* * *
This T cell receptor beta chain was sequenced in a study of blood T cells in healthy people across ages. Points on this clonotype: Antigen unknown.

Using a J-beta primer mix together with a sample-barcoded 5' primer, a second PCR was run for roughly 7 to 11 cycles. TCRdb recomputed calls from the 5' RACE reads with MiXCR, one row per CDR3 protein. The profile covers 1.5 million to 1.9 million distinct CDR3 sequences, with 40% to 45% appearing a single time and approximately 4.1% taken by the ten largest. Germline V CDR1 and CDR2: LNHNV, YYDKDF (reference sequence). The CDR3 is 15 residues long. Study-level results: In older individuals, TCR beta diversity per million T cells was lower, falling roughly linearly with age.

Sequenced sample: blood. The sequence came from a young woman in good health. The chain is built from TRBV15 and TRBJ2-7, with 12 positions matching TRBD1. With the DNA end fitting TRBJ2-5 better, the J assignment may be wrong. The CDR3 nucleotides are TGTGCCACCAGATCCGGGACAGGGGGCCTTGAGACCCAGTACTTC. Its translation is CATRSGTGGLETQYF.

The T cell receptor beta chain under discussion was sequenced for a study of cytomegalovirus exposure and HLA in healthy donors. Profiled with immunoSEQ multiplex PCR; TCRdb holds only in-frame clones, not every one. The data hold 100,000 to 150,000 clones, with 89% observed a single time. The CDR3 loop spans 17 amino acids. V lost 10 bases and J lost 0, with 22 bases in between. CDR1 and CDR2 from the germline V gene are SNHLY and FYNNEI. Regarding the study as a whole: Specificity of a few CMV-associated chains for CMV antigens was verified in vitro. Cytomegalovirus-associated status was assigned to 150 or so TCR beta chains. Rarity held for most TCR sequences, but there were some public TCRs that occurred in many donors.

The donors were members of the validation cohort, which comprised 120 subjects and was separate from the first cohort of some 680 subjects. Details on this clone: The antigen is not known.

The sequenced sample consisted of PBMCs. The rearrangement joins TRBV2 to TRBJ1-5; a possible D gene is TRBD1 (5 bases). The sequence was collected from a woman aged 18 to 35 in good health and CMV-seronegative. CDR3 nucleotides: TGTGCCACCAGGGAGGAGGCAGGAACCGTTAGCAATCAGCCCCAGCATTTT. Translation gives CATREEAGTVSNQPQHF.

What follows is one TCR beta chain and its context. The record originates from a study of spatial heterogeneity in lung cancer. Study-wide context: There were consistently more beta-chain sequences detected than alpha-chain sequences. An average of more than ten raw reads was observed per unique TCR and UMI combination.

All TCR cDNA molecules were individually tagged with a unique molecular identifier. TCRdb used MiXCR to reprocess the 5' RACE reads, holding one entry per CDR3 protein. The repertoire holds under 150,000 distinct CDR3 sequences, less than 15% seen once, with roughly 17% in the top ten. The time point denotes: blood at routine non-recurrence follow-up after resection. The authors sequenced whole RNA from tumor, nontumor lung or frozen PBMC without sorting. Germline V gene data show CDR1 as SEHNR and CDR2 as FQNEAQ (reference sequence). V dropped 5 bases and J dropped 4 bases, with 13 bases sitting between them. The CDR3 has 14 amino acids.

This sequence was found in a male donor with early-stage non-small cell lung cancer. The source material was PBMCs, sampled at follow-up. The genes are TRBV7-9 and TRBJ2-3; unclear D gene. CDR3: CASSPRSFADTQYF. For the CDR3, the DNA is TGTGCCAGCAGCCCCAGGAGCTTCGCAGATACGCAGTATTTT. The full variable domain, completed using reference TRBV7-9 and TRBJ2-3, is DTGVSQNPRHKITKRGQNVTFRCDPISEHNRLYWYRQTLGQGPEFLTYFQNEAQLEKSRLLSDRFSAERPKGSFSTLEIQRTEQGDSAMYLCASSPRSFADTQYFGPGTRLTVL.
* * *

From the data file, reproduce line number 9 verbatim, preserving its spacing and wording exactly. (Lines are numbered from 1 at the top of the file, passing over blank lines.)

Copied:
This sequence was found in a male donor with early-stage non-small cell lung cancer. The source material was PBMCs, sampled at follow-up. The genes are TRBV7-9 and TRBJ2-3; unclear D gene. CDR3: CASSPRSFADTQYF. For the CDR3, the DNA is TGTGCCAGCAGCCCCAGGAGCTTCGCAGATACGCAGTATTTT. The full variable domain, completed using reference TRBV7-9 and TRBJ2-3, is DTGVSQNPRHKITKRGQNVTFRCDPISEHNRLYWYRQTLGQGPEFLTYFQNEAQLEKSRLLSDRFSAERPKGSFSTLEIQRTEQGDSAMYLCASSPRSFADTQYFGPGTRLTVL.